Here’s a warm-up routine that works great in the classroom; private lessons; or individual practice. I have also used this in the Teaching Guitar Workshops. In a matter of less than four minutes, this exercise can be performed with great benefit. Some of the things achieved in this exercise include finger independence, coordination of right and left hands; rhythmic practice against a metronome and playing every note on every string on the neck. Many variations of this exercise are possible to challenge all levels.
Can you think of a sport or activity that does not benefit from a disciplined pre-activity warm-up? Take running for instance. I would like to just get out there and run, but I know if I take the time to stretch and warm-up I will have an easier and better run. The batter takes some practice swings; the shooter practices some free throws; the goalie blocks some shots; the forward dribbles and shoots. In guitar we get the same benefit. If we warm-up, we will play more accurately, with more feeling, and feel better about our playing.
Let’s start with a basic 1234 left hand (assuming you are a right handed player) pattern. Finger 1 is your index or pointer finger; finger 2 – your middle finger; finger 3 your ring finger; and finger 4 is your little finger or pinky. You will play this 1234 pattern, ascending across all six strings in a position and then upon playing finger 4 on the 1st string, immediately shift down one position (half step); and do the mirror image of the fingering pattern in reverse – hence 4321.
Start with the metronome set at 60 bpm.
Place your LH in IX position.
Quarter notes (9th and 8th positions) Play with down picking with a pick.
• Play 1234 ascending across all six strings. 6 = C# D D# E and so forth continuing to the first string C# D D# E.
• Immediately shift down one position to position VIII reversing the pattern and play 4321 descending across all six strings. 1 = Eb D Db C. When you reach finger one on the six strings immediately shift down and resolve the last note down one fret to B on the 7th fret, ending with a whole note.
Double Eight Notes (7th and 6th positions) Use alternate down-up picking with a pick.
• Follow the same procedure as above, beginning the ascending 1234 pattern in VII playing 2 eighth notes for every finger beginning on string 6. (B C C# D)
• Shift to VI and reverse the pattern to 4321 across strings 1 through 6. (Db C B Bb)
• Resolve with a whole note to V (A)
Single Eighth Notes (5th and 4th positions) Use alternate down-up picking with a pick.
• Follow the same procedure as above, beginning the ascending 1234 pattern in V playing one eighth note for every finger beginning on string 6. (A A# B C)
• Shift to IV and reverse the pattern to 4321 across strings 1 through 6. (B Bb A Ab)
• Resolve with a whole note to III (G)
Eight note Triplets (3rd and 2nd positions) Triplets should be picked either strictly alternating: down up down; up down up; etc. or each group picked down up down.
• Follow the same procedure as above, beginning the ascending 1234 pattern in III playing 3 eighth note triplets for every finger beginning on string 6. (G G# A A#)
• Shift to II and reverse the pattern to 4321 across strings 1 through 6. (A Ab G Gb)
• Resolve with a whole note to III (F)
Sixteenth notes (1st and 0 position)
• Follow the same procedure as above, beginning the ascending 1234 pattern in I playing four sixteenth notes for every finger beginning on string 6. (F F# G G#)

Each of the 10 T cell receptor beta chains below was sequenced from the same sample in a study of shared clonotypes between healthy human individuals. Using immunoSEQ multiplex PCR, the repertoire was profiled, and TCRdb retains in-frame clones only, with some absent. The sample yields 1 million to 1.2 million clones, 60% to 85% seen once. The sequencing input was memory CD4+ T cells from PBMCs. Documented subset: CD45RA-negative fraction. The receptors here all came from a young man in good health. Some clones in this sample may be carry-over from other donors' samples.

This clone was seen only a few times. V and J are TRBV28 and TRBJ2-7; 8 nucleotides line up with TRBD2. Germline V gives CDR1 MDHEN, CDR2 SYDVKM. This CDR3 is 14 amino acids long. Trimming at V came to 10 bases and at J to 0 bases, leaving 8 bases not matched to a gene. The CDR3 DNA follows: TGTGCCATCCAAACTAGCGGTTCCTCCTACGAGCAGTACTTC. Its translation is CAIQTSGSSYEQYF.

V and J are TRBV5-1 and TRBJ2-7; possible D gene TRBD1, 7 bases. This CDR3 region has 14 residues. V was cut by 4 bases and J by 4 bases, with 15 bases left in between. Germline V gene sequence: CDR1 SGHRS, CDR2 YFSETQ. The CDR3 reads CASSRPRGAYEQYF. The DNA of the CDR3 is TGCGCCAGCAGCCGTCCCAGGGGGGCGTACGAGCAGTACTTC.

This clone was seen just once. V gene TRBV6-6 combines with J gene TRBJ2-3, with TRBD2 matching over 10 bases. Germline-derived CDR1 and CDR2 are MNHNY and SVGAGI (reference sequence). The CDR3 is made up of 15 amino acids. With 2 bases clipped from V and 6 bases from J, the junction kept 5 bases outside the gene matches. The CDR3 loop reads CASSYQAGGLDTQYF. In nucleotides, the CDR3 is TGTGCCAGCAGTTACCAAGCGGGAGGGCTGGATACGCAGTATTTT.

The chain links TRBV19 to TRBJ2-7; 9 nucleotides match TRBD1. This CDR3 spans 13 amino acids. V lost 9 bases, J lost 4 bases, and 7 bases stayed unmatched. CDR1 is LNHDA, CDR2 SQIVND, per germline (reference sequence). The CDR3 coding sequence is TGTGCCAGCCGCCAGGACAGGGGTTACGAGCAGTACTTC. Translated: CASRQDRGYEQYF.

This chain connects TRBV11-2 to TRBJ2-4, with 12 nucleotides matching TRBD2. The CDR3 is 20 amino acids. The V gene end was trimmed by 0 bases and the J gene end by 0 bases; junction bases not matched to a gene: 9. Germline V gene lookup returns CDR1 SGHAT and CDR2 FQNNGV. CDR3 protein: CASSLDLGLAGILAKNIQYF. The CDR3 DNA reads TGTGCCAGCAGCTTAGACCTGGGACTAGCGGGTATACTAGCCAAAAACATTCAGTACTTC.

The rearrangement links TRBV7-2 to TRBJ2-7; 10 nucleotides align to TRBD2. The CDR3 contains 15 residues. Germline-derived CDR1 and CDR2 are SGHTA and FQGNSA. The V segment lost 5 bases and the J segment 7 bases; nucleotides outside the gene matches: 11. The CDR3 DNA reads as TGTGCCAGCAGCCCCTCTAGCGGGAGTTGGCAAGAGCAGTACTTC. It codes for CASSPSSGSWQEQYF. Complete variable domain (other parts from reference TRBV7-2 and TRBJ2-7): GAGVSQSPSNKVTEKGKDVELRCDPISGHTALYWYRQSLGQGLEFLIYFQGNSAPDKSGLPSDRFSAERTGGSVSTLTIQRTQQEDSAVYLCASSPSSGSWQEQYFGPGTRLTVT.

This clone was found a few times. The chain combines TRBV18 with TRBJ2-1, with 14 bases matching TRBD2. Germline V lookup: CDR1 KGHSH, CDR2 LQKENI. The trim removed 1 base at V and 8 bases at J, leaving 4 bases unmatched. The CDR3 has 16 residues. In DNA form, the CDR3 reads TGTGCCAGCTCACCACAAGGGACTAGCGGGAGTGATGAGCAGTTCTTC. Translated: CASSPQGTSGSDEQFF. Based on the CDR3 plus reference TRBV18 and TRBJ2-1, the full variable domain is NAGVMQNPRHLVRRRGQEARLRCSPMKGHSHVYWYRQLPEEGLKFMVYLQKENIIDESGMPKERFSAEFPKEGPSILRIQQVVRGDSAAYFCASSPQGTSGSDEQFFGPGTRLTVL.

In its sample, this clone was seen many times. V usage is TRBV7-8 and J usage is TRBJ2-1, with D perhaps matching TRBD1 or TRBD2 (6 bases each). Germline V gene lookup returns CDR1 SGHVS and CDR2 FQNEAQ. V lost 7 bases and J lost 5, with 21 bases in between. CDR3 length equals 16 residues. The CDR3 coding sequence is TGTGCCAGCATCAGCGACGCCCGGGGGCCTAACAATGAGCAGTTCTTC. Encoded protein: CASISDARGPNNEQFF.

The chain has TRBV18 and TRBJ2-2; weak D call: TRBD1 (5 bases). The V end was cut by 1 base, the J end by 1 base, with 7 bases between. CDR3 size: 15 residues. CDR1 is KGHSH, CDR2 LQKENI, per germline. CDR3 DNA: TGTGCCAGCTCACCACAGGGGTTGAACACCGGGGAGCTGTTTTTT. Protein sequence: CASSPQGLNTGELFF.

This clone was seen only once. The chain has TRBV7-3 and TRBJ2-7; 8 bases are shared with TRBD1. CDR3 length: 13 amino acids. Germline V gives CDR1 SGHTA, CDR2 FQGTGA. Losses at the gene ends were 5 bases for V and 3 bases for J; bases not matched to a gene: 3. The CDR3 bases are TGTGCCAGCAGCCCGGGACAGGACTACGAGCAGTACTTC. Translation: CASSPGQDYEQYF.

• Shift down one position so that finger 1 is behind the nut* and finger 2 is on the first fret, finger 3 on the 2nd fret and finger 4 on the 3rd fret. Reverse the pattern to 4321 across strings 1 through 6. (G Gb F E)
• Resolve with a whole note to an E5 power chord (open E on the 6th string with B on the 2nd fret of the 5th string).
• * Note: Students have just practiced playing the 4321 pattern descending in the other positions, so moving behind the nut and actually pressing your 1 finger down in the pattern as if you are fretting is good training for transposing riffs and lines without being disturbed by the open strings.
Well, that’s it! Here are some other tips:
• This exercise can be done finger style. Insist that the thumb (p) play all bass notes on strings 6, 5, and 4 and that the treble 1, 2, 3 strings be played alternating the index and middle fingers (i and m).
• This is such an efficient use of time! This exercise can be played in 3 minutes, 55 seconds when the metronome is set at 60 bpm. The total number of notes played = 534.
• You will see great benefit in your students of all proficiency levels from beginners to advanced students. Control of that little pinky finger is possible!
• Once you’ve had success with the routine of 1234; try applying other finger combinations, perhaps on a weekly basis. 1243, 1324, 2341, etc. Always use the mirror image or reverse of the pattern for the descending exercise. (It really helps if you write the numbers on the board or in a notebook so students can look at what the pattern is as they play.)
When teaching this exercise, stress good holding and hand position. With the left hand, students can pay attention to three areas:
1. accurate finger placement – avoiding buzzing by fretting near the fret
2. put one finger down, lift one up so it is ready to play another note
3. economy of motion – keep the fingers close to the fretboard avoiding lifting the fingers too high
With the right hand, students should play with a rest stroke.
In future lessons, we will learn techniques to make this exercise more challenging for advanced students!
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